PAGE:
close

Spectre & Meltdown: How to protect your hardware from this new security threat

    Identity theft prevention

    What are Meltdown and Spectre? Craig Lodzinski, Developing Technologies Lead at Softcat gives the lowdown on the latest threat

    Just when we thought the dust had settled from 2017’s ransomware bonanza, 2018 has begun with a brand-new security threat in the form of Spectre and Meltdown.

    These two vulnerabilities have garnered a lot of attention since their announcement, and with good reason. The race to make processors (CPUs) faster and more efficient has many trade-offs, and in this case, the implications revolve around security.

    While there are no reported attacks in the wild, these vulnerabilities could be used by an attacker to access privileged information held in memory, which may include passwords and sensitive information.

    Who is affected?

    Anyone who uses any form of computer or computing resource (Public Cloud, Smartphones, Tablets, Desktops etc).

    There has been a lot of attention on Intel, as Meltdown primarily affects its products, but Spectre affects nearly all modern CPUs. It has been tested on Intel, AMD and ARM CPUs, which combined comprise over 99 percent of the deployed CPU market.

    Those likely to be most affected broadly fall into two categories: those with a lot of IT, and those with old IT. Organisations with large, diverse hardware environments will find mitigation a harder task due to the variety of patches that need to be applied, and the different performance impacts on various platforms and applications.

    In addition to this, very old systems that are no longer supported by manufacturers and/or software companies may not receive updates, and therefore remain vulnerable to attacks for a long time.

    Older systems such as embedded systems that are still in support may incur more performance degradation due to the architectures within, and the relatively limited attention that they will receive in terms of future updates and development.

    This sounds scary, but it is important to remember that there have been no reported attacks using these vulnerabilities, and that disclosure has been phased to allow patches to be developed before going fully public.

    So, there’s nothing to worry about?

    Not exactly. Firstly, while we believe these vulnerabilities have not been used, it does not mean that they WILL NOT be used.

    Now the information is in the public domain, it is likely that there will be attempts to weaponise the vulnerabilities. Spectre exploits a feature that is fundamental to CPU design, and while hard to exploit, it is likely that there will be a cat and mouse game between the forces of good and evil for many years to come.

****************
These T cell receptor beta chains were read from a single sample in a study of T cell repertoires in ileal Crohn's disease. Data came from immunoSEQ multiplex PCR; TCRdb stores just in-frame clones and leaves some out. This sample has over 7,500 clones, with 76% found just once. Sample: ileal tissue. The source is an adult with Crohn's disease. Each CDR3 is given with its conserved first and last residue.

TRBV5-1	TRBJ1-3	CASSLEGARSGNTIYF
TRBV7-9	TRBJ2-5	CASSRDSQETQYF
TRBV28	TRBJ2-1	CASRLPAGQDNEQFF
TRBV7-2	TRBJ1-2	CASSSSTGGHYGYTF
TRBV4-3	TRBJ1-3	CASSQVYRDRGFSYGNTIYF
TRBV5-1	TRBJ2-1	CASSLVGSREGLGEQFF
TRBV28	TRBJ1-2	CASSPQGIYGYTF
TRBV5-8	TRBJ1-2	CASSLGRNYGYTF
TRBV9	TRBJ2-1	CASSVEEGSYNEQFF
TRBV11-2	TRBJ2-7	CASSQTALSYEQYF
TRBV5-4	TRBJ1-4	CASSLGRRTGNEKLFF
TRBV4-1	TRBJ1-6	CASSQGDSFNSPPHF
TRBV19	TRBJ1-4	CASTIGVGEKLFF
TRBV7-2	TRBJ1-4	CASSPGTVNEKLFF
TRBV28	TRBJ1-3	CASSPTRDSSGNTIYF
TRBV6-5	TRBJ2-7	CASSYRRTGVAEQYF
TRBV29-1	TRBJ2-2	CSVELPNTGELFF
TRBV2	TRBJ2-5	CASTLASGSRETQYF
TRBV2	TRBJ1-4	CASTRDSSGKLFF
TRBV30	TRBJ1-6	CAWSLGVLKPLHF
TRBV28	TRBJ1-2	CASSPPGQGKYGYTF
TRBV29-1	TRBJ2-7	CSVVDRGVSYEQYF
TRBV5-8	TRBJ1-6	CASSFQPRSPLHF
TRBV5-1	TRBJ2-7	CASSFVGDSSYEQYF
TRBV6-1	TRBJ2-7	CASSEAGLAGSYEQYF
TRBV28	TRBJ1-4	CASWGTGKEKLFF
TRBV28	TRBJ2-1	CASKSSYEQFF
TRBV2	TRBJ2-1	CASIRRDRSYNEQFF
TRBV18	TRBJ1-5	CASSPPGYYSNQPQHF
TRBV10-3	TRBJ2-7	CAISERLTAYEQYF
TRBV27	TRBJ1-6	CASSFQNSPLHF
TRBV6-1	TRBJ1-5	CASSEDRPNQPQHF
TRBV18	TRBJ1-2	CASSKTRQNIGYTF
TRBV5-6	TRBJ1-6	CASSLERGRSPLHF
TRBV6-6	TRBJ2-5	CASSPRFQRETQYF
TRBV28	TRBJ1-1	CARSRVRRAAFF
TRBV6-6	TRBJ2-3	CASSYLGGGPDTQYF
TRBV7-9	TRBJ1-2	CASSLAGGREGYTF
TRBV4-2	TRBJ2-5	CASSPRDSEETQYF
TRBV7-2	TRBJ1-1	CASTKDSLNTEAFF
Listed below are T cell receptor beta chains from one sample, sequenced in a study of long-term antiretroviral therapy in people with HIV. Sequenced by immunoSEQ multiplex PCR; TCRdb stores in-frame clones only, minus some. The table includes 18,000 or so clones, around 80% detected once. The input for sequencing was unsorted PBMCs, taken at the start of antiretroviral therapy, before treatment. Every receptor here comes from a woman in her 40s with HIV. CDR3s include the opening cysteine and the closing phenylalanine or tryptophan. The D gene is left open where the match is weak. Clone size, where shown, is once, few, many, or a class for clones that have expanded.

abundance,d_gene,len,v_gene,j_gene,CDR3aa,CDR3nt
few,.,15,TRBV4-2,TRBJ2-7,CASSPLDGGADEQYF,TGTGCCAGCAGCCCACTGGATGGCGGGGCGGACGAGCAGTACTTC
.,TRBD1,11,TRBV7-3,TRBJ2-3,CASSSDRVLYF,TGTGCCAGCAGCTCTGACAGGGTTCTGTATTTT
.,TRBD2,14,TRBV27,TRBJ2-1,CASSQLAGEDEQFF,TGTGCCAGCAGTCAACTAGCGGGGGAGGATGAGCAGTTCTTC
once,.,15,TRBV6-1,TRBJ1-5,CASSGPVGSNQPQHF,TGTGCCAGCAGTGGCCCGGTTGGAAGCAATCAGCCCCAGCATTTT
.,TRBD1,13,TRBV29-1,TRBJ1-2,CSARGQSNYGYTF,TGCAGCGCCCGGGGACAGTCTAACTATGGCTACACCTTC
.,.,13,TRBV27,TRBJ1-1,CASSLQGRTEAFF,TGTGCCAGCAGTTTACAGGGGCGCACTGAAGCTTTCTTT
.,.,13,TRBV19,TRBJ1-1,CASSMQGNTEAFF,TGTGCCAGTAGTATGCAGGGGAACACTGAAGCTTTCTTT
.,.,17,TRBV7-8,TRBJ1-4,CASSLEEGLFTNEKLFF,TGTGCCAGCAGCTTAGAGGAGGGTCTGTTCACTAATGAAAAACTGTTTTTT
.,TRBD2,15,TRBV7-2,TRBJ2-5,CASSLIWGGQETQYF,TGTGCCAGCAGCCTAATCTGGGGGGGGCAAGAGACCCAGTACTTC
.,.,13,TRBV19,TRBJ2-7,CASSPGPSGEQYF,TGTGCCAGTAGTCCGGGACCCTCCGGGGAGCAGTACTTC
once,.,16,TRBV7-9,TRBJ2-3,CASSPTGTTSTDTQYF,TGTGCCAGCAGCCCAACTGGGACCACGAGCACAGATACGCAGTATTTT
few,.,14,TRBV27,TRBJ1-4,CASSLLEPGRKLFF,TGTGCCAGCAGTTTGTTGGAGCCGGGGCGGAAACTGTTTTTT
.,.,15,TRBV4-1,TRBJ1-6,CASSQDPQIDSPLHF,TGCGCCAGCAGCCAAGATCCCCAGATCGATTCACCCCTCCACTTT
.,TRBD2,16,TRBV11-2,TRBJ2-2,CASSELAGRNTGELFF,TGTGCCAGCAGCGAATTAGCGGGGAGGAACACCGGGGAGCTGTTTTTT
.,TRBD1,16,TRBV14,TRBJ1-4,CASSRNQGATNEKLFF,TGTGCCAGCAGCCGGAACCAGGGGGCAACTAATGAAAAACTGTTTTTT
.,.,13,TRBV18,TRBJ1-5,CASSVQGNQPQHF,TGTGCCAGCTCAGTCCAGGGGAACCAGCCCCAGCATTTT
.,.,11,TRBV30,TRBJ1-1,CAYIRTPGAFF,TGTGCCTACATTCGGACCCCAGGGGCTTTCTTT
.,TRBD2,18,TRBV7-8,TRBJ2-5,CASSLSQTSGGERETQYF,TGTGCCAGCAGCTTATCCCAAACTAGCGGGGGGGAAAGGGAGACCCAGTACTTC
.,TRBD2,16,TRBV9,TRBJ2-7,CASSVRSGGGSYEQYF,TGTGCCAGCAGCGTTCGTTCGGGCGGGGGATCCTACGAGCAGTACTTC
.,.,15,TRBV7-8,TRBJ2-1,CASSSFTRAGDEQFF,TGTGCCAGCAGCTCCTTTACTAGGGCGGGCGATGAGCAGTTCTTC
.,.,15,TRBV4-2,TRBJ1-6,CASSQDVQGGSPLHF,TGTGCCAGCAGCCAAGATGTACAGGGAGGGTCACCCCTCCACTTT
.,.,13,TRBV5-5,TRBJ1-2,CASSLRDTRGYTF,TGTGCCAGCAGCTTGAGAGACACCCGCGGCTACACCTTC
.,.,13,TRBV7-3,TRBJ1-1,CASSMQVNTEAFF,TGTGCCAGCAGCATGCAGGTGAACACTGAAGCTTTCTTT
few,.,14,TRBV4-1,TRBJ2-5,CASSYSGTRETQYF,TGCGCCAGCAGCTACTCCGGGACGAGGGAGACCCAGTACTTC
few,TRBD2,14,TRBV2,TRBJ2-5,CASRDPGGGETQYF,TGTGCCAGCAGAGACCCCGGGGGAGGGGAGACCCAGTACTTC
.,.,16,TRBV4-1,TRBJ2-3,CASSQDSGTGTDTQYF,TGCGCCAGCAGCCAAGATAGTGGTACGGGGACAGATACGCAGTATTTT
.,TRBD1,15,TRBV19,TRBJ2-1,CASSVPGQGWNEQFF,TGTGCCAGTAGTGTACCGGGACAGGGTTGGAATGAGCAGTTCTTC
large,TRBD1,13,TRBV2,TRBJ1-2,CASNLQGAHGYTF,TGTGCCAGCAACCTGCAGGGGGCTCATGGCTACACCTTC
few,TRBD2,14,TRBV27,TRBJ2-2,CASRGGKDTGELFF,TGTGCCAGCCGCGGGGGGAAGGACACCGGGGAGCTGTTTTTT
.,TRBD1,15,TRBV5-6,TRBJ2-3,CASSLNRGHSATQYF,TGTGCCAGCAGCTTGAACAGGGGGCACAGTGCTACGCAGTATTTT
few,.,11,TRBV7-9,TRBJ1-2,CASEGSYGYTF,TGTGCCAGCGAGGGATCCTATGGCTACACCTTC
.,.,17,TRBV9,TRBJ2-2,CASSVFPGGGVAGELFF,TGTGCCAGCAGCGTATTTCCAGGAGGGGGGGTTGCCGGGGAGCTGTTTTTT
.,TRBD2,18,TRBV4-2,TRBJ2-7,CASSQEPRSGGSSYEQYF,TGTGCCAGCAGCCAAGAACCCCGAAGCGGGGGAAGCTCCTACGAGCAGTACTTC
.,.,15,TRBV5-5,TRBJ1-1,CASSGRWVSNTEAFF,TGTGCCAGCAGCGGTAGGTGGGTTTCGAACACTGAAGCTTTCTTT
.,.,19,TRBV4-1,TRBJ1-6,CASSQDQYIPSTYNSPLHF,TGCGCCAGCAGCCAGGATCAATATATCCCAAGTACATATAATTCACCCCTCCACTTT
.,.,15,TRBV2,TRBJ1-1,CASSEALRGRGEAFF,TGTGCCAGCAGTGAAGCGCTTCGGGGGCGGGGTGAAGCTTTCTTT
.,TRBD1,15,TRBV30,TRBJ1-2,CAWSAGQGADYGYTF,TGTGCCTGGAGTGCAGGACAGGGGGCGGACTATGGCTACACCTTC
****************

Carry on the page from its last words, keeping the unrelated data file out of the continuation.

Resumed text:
To this end, it is important to follow security best practices, regularly updating machines with the latest patches that mitigate against potential attacks. Information security requires a layered approach, and patching should be used in conjunction with the rest of the security pantheon (Firewalling, Endpoint Protection, Education etc).

    Currently, the biggest impact for most people will be in performance, as certain workloads are seeing significant impacts following the application of the patches. The more reliant an application is on high-end CPU performance, the more likely that there will be a performance impact.

    Over time, it is highly likely that the performance impact will be reduced as better patches are developed, especially on more modern CPUs with more advanced features and which receive more development time.

    What do I need to do right now?

    Follow the advice of device manufacturers, and apply updates in a timely fashion.

    For standard consumer devices such as Windows PCs, Android and iOS smartphones and the like, ensure updates are enabled and installed frequently.

    For corporate IT practices with specific concerns and policies, we recommend following the specific advice of your vendor. A comprehensive list of vendor advice can be found on Softcat’s blog here.

    Security professionals may also wish to look deeper into the research findings, which have been posted on www.meltdownattack.com.


    About The Author

    Craig Lodzinski is Developing Technologies Lead at Softcat, one of the UK’s leading IT infrastructure providers and a FTSE 250 listed company, supplying organisations with workplace, datacentre, networking and security solutions combined with all the services required to design, deliver and support these on premise or in the cloud. It’s passionate about outstanding employee satisfaction and world-class customer service – both of which inspire our flexible, friendly approach to business.

    Tweet
    Share
    Share
    +1
    Email
    WhatsApp